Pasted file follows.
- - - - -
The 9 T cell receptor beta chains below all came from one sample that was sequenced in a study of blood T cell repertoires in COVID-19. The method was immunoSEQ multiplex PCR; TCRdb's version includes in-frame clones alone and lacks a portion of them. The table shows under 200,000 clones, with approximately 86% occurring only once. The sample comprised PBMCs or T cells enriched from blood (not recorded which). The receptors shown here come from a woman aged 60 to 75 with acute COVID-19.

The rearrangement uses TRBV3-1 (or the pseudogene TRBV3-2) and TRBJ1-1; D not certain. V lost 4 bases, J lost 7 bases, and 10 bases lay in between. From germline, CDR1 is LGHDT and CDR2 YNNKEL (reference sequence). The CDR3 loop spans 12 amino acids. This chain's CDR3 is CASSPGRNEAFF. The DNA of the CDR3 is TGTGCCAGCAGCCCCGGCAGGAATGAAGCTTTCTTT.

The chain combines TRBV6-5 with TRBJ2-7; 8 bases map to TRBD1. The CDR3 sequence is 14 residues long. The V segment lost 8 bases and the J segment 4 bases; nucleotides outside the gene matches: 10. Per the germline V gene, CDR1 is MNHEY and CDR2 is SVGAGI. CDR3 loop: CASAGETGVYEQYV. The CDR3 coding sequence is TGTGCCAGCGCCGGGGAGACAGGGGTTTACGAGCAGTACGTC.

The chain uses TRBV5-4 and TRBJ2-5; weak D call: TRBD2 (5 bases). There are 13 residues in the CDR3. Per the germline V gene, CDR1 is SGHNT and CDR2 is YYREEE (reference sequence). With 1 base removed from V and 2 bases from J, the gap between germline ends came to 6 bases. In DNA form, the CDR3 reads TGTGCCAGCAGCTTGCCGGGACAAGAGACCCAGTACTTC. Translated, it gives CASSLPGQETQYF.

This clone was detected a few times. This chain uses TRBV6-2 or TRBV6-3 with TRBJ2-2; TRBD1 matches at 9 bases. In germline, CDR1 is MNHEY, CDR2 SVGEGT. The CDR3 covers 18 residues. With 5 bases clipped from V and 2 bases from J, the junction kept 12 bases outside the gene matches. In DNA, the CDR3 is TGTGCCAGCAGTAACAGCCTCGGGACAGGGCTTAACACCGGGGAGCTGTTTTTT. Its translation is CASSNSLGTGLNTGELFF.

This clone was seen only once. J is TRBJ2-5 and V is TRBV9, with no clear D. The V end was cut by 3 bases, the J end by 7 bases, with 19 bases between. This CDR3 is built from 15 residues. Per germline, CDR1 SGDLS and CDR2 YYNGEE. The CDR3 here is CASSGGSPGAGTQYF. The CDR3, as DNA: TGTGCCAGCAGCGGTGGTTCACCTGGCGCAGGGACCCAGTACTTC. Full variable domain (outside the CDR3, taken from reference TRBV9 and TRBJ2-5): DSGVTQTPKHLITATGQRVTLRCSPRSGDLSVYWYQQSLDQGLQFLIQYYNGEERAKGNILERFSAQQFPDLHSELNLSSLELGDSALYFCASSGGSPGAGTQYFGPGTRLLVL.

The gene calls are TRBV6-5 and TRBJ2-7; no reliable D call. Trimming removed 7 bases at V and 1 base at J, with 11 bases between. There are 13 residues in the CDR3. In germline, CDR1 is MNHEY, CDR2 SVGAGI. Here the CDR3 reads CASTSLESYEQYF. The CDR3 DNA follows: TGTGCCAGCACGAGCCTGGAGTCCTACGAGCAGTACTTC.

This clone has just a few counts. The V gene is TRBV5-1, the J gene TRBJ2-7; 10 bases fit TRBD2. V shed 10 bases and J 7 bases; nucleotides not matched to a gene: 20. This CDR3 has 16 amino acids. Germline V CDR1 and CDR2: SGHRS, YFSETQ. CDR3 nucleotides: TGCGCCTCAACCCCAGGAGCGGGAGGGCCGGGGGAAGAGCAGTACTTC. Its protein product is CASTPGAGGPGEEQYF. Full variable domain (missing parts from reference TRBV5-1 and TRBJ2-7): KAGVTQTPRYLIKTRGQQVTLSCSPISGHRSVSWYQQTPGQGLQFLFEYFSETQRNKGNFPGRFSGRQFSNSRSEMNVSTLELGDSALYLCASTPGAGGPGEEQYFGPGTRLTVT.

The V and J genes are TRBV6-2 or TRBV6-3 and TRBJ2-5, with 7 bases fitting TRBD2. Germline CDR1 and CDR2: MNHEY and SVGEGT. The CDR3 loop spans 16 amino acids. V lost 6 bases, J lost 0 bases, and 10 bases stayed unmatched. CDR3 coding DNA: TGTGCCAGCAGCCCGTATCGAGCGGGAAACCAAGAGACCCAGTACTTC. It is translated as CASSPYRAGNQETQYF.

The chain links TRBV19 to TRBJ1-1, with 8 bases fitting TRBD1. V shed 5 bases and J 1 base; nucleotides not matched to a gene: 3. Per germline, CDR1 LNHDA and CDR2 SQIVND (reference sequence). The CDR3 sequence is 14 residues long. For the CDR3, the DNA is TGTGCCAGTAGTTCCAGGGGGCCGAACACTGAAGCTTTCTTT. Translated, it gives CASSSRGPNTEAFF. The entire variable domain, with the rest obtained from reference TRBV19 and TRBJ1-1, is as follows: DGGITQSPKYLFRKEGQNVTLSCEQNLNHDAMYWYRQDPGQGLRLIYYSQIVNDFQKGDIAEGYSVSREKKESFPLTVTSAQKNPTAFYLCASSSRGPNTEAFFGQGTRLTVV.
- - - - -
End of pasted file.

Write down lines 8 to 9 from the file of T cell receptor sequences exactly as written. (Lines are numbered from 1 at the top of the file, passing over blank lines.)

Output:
This clone has just a few counts. The V gene is TRBV5-1, the J gene TRBJ2-7; 10 bases fit TRBD2. V shed 10 bases and J 7 bases; nucleotides not matched to a gene: 20. This CDR3 has 16 amino acids. Germline V CDR1 and CDR2: SGHRS, YFSETQ. CDR3 nucleotides: TGCGCCTCAACCCCAGGAGCGGGAGGGCCGGGGGAAGAGCAGTACTTC. Its protein product is CASTPGAGGPGEEQYF. Full variable domain (missing parts from reference TRBV5-1 and TRBJ2-7): KAGVTQTPRYLIKTRGQQVTLSCSPISGHRSVSWYQQTPGQGLQFLFEYFSETQRNKGNFPGRFSGRQFSNSRSEMNVSTLELGDSALYLCASTPGAGGPGEEQYFGPGTRLTVT.

The V and J genes are TRBV6-2 or TRBV6-3 and TRBJ2-5, with 7 bases fitting TRBD2. Germline CDR1 and CDR2: MNHEY and SVGEGT. The CDR3 loop spans 16 amino acids. V lost 6 bases, J lost 0 bases, and 10 bases stayed unmatched. CDR3 coding DNA: TGTGCCAGCAGCCCGTATCGAGCGGGAAACCAAGAGACCCAGTACTTC. It is translated as CASSPYRAGNQETQYF.